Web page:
In this age of facile and constant communication—when you can Google and search anything you need to know, and e-mail or Skype with any one of your colleagues globally—the question arises: Why travel abroad to research?
On a recent research trip to Brazil, I was reminded of the reason by the astute Luiz [Guilherme] Vergara, former director of the Niterói Contemporary Art Museum and professor of art at the Federal University of Niterói: “Geography is everything.” This he noted as we looked out from a community center high up on a mountain at the base of a favela, overlooking a breathtaking view of a bay and the Niteroi Museum, a superb Niemeyer-designed spaceship-like form. The museum and the center work closely in tandem in the community.
There is a long history of collaboration between MoMA’s Department of Education and the Museum’s International Program. In the past, MoMA’s efforts to fulfill its founding educational mission have been held up as a model for others to learn from, but in this global age it’s clear that there is no one superior way to educate and there are many models, sources, and ideas from which to draw inspiration and learn. And so, in late August I set out with my colleagues Amy Horschak and Pablo Helguera from the Education Department and Gwen Farrelly and Jay Levenson from the International Program on an intensive, three-city investigation to find out more about current practices in Brazilian museum education.
Why Brazil? Well, it’s a country with a rich history of innovation in education, and arts education in particular. In addition to the country’s outstanding developments in modern and contemporary art, architecture, design, theater, and music—and other areas greater in scope than the limitations of my interests—one of the most influential education theorists of the twentieth century, Paulo Freire, hailed from Brazil. His seminal book Pedagogy of the Oppressed, written in exile during Brazil’s military dictatorship, has had enormous impact on the field of education globally, as has Augusto Boal’s Theater of the Oppressed. We were interested in knowing more about current practices in museum education, and also if and how the legacy of Freire’s and Boal’s work has had impact.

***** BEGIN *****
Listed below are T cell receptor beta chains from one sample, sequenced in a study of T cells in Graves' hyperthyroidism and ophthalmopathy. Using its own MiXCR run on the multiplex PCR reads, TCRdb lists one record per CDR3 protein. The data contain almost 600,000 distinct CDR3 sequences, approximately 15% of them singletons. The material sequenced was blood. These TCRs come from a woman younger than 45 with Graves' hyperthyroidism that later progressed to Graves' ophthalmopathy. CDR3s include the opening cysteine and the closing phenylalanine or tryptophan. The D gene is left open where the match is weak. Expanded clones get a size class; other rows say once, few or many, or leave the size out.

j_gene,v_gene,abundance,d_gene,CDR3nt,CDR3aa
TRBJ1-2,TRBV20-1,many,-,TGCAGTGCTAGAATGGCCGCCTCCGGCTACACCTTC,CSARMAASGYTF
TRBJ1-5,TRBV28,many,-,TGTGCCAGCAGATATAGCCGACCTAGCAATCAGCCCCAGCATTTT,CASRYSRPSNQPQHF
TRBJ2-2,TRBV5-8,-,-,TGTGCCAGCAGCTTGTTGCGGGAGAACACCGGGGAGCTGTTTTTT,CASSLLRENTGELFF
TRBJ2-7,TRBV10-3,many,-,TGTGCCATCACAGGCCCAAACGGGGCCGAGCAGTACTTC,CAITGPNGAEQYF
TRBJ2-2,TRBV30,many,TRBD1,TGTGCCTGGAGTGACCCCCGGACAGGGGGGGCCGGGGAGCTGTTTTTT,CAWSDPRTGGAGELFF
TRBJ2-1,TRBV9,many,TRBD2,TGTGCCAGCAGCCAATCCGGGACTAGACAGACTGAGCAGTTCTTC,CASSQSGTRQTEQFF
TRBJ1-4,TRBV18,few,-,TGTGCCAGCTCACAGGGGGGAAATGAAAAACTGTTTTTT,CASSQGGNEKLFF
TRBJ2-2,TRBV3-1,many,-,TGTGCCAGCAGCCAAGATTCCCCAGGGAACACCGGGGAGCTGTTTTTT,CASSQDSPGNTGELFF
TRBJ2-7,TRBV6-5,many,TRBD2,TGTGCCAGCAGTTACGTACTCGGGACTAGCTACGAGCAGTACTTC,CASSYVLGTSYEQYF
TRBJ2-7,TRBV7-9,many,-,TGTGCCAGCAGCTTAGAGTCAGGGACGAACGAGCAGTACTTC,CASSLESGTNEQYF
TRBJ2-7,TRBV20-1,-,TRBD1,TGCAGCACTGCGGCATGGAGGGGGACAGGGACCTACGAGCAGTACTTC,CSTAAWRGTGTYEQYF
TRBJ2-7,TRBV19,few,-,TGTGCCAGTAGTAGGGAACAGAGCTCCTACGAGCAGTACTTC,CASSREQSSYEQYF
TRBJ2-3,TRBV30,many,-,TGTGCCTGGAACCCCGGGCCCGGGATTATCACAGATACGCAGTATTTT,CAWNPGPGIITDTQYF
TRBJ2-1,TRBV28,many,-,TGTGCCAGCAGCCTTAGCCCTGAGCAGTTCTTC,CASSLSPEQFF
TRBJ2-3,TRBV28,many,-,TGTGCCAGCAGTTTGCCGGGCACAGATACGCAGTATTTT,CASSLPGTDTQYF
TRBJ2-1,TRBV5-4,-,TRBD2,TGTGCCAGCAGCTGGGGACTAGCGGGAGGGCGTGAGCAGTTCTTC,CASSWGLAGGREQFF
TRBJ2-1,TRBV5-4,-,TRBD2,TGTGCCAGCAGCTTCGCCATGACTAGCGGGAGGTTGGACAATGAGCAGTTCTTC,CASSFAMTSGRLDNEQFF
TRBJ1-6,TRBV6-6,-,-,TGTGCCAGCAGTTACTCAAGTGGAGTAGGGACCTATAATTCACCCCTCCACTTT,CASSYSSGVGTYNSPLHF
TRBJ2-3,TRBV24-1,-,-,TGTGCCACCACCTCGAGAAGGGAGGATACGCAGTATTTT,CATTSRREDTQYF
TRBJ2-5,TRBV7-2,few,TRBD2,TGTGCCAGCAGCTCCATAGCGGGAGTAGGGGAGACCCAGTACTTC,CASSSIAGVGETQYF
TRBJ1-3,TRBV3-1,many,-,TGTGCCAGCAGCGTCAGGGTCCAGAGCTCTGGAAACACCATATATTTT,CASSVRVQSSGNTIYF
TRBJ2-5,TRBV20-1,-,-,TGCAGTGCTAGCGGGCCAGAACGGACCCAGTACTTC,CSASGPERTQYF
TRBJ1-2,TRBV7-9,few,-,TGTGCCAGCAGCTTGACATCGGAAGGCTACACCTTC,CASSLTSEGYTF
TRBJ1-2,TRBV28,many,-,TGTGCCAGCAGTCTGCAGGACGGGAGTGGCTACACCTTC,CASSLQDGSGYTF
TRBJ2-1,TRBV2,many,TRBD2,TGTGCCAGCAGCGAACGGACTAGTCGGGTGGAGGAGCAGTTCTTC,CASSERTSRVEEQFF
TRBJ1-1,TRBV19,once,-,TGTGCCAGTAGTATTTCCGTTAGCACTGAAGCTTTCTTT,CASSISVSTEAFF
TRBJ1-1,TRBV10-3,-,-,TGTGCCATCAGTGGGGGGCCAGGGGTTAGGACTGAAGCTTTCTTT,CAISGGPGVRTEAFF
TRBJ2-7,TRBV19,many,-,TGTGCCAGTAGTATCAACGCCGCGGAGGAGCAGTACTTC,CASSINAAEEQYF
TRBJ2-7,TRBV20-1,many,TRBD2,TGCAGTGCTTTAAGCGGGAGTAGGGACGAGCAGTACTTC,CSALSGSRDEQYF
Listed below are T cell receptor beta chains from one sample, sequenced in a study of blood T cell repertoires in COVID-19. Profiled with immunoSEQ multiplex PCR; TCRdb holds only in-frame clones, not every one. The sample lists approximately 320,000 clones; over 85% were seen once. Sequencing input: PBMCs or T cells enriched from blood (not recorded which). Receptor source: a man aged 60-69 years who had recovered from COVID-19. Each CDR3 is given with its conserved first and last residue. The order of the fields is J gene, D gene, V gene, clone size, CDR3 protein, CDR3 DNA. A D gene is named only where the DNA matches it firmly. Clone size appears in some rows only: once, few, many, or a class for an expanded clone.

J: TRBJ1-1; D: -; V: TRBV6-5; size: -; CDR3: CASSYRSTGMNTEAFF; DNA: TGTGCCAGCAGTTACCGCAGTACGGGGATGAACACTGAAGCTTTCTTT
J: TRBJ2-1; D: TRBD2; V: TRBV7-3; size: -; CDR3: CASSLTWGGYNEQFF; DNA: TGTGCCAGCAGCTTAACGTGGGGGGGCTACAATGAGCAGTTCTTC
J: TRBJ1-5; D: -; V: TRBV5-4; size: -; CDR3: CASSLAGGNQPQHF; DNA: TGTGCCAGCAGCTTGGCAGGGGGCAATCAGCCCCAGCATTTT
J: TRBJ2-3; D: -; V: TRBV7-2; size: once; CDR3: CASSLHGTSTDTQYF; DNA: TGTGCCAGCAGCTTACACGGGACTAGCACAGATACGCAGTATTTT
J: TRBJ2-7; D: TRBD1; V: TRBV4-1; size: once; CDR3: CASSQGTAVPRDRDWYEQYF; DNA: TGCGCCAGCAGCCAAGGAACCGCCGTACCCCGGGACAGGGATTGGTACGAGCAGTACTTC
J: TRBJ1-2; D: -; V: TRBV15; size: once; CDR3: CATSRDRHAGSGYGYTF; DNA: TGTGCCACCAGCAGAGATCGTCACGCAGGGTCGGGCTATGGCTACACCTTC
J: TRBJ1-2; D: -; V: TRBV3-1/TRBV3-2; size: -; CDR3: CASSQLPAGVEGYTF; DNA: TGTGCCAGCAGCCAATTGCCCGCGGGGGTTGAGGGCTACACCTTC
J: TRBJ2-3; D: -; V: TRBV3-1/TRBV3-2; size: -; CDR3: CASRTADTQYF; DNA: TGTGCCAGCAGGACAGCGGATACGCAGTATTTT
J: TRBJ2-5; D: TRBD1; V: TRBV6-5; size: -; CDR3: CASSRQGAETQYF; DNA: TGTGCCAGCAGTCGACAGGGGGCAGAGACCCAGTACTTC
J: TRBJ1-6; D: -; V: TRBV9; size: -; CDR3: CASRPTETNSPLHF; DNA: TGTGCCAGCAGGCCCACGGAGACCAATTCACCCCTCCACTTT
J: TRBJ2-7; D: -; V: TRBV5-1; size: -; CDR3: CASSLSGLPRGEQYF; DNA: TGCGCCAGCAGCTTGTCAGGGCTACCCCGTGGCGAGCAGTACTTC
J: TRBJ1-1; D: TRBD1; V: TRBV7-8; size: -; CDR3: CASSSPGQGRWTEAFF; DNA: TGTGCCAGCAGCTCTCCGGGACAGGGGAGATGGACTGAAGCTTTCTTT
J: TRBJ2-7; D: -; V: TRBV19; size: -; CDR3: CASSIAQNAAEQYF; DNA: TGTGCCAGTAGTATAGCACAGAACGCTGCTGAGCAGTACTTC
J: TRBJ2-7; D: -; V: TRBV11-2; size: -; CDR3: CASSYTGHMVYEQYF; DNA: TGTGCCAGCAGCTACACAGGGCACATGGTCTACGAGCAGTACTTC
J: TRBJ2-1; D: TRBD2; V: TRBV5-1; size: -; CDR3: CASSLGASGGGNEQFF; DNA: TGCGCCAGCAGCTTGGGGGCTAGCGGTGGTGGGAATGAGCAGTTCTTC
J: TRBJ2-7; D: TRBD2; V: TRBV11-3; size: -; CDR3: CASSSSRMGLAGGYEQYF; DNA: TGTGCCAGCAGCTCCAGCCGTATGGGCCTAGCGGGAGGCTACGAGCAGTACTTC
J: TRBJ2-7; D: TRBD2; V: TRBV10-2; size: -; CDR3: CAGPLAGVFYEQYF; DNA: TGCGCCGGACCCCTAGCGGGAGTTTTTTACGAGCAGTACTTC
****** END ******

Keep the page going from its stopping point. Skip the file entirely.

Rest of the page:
This quote from Freire piqued my interest, in part because it is aligned to some of my thinking about artists’ processes as being a more salient way of engaging people with art:
Never does an event, a fact, a deed, a gesture of rage or love, a poem, a painting, a song, a book, have one reason behind it. In fact, a deep gesture, a poem, a painting, a song, a book are always wrapped in thick wrappers. They have been touched by manifold whys. Only some of these are close enough to the event or the creation to be visible as whys. And so I have always been more interested in understanding the process in and by which things come about than in the product itself. (Paulo Freire, Pedagogy of Hope)
In considering works of art that are participatory in nature, like the work of Brazilian artists Lygia Clark and Helio Oiticica, I have lately been interested in better understanding how to interpret work that is specifically made for direct participation within a museum context, where it is not the norm to directly touch works of art and where there are often large numbers of visitors. In Brazil I was interested in exploring the intellectual interchange, if any, among Freire, Boal, and participatory artists like Clark and Oiticica.
There are no easy answers or solutions to these questions, but along the way in our sojourn to São Paulo, Porto Alegre, and Rio de Janeiro, we did gain some tremendous insights, which I will share with you in the next few weeks in blog posts.
Perhaps the most memorable comment beyond “Geography is everything” was made by our colleague Mila Chiovatto, director of education at the Pinacoteca do Estado de São Paulo: “Wendy, in Brazil participation is everything!”